In a recent opinion piece, Holger Regenbrecht of New Zealand’s University of Otago weighs the democratic, economic and privacy implications of a move to cashless economies. His conclusion? While the technological infrastructure may be sufficient, societies are not ready to go cashless.
Cash-free payments offer some appealing features. They are convenient, and some can be integrated into phone apps or multipurpose cards that can help minimise the things that need to be carried when leaving the house. On the other hand, Regenbrecht points out, they do come at the cost of ‘privacy, economic power, and democracy at large’.
When paying cashless, I am revealing my shopping behaviour to others… I, as a customer, am paying twice: with financial, dollar currency and with my user data.
A payment made in cash is anonymous. Typically, only those immediately involved in the transaction know its details. When making cashless payments, details of the transaction are automatically shared far more widely, and users must agree—implicitly or explicitly—to reveal details of their shopping habits in a ‘largely opaque process’ that does not sit comfortably alongside people’s expectation of privacy and choice in how their information is used.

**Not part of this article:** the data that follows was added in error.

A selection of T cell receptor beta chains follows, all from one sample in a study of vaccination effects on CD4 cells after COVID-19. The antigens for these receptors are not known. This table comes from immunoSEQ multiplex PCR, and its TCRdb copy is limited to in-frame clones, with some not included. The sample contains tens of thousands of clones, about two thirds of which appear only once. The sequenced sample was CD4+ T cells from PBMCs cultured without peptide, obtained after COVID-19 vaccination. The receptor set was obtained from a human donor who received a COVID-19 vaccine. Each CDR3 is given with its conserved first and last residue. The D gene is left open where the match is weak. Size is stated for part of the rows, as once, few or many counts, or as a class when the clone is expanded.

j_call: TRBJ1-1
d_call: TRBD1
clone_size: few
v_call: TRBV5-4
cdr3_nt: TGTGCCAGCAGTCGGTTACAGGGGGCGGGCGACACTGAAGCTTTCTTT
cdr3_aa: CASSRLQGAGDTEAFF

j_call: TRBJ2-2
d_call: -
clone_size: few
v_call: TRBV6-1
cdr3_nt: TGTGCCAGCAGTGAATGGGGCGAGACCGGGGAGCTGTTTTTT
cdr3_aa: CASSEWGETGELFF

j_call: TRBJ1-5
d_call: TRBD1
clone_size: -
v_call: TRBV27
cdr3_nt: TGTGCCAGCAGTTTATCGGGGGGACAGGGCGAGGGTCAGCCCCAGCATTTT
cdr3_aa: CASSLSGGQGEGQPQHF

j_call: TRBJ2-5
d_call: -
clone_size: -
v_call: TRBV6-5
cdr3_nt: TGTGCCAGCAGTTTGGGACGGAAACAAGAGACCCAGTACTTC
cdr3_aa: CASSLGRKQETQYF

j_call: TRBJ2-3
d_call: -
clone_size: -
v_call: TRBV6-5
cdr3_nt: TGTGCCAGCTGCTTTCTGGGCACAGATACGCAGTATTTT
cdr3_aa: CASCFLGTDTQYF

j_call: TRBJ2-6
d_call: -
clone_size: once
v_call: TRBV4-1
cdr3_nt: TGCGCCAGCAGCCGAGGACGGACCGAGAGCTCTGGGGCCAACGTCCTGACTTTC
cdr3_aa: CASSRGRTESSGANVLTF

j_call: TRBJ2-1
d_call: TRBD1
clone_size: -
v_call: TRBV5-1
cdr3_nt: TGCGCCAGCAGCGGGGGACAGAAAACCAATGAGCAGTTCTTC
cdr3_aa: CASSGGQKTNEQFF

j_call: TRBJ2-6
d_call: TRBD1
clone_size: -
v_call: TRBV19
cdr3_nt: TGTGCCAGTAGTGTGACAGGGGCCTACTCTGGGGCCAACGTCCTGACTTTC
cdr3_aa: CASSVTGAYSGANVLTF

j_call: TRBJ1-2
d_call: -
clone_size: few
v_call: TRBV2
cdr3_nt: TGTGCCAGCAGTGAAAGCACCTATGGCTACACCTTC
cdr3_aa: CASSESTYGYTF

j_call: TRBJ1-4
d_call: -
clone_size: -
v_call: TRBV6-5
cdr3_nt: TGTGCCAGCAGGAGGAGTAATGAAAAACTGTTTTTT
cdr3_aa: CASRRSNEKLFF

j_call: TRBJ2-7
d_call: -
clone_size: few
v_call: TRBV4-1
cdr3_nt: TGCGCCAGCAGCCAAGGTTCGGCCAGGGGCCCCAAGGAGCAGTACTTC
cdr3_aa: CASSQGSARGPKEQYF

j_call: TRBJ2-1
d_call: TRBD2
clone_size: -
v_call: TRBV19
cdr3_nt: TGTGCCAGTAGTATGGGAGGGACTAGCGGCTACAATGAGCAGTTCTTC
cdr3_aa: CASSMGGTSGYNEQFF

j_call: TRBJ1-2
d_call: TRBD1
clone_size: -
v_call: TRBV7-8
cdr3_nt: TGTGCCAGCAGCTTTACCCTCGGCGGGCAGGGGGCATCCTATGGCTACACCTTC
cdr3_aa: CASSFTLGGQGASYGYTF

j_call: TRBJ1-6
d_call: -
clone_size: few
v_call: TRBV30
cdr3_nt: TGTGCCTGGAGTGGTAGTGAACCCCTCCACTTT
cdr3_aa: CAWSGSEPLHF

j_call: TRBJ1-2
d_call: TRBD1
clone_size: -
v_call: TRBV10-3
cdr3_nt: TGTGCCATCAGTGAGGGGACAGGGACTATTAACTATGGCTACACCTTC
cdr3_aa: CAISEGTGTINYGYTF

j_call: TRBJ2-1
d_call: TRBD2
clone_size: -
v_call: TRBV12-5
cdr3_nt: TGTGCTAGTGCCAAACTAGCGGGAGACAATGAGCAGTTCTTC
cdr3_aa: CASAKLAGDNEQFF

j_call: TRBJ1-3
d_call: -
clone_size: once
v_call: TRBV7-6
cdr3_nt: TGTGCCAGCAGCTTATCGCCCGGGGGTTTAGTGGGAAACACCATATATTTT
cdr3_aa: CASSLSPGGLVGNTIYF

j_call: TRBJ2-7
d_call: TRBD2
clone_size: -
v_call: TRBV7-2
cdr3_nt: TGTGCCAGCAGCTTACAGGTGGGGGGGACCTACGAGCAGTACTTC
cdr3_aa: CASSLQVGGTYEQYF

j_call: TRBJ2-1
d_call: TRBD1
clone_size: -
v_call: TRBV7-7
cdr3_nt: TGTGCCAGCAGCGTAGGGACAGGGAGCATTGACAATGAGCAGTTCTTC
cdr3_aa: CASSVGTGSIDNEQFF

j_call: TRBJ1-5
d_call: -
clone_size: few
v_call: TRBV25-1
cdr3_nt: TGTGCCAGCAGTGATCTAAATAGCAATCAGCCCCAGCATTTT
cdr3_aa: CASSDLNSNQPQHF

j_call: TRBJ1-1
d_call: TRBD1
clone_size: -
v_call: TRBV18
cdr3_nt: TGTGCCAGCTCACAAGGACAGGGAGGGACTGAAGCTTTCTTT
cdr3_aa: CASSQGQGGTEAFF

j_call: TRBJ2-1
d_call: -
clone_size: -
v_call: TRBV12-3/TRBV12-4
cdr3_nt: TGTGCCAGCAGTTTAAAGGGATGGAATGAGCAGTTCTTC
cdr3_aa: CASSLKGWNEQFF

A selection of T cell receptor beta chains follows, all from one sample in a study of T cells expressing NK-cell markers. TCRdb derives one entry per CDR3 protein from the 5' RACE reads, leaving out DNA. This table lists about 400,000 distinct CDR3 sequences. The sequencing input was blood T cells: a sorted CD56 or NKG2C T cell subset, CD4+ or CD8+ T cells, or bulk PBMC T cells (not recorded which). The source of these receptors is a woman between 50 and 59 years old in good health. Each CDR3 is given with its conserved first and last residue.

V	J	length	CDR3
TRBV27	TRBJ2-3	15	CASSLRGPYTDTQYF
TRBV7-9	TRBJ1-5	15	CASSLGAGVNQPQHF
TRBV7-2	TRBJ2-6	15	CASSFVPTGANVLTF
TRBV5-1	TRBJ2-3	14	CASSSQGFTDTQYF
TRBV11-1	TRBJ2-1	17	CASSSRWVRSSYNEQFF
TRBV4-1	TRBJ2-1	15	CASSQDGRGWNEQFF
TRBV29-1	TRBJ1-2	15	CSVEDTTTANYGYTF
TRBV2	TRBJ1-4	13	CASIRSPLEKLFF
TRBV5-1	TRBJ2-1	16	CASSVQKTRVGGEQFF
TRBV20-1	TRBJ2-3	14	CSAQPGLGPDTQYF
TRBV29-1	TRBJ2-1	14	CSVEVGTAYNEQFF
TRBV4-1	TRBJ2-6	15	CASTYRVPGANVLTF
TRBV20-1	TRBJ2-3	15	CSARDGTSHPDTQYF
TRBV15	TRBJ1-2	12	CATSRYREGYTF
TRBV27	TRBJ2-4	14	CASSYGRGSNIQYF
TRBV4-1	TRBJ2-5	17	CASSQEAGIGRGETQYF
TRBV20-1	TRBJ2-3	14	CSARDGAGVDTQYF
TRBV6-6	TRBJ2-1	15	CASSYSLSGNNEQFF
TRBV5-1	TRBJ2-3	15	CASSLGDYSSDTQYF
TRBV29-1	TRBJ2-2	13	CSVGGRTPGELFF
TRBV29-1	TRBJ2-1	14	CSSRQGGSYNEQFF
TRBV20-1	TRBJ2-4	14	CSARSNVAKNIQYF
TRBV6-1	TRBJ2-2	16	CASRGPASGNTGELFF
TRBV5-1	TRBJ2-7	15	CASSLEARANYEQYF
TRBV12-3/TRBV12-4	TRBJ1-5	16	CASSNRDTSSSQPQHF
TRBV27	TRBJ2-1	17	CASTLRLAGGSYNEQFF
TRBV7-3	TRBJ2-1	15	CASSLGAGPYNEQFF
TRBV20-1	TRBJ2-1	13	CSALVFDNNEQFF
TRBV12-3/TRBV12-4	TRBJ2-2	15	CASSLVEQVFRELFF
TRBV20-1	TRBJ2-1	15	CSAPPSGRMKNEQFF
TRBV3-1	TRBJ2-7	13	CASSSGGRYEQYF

Regenbrecht observes that New Zealand’s Privacy Act 2020 could be a good starting point to address this privacy issue, and the European General Data Protection Regulation could be even better, but still feels more work is needed to effectively control privacy.
If we, as a society, go cashless at large, then not only are commercial entities monitoring and modelling us as individuals, but also the government—as the currency issuing regulator—is in full control of the actual value of money.
Noting that cash enables balance between government and society in deciding the value of money, Regenbrecht argues that ‘a cashless society will distort this balance’. He gives the hypothetical example of New Zealand’s Reserve Bank deciding to introduce negative interest rates. Today, people have the option of withdrawing their money from banks and storing it in their homes or a safety deposit box. In a cashless world, there would be no such choice.
Cash is a public good, empowering people on a personal and societal level. Choice is a consumer right, which makes offering cash alongside cashless payments essential. Removing that choice restricts people’s freedom and infringes on their right of self-determination. It also hurts those who lack access to the regular banking system, and for whom cash is their sole payment option.
The availability and acceptance of cash provides the equilibrium necessary to maintain a stable and equitable payments landscape. While technology may be ready for cashless, the world is certainly not.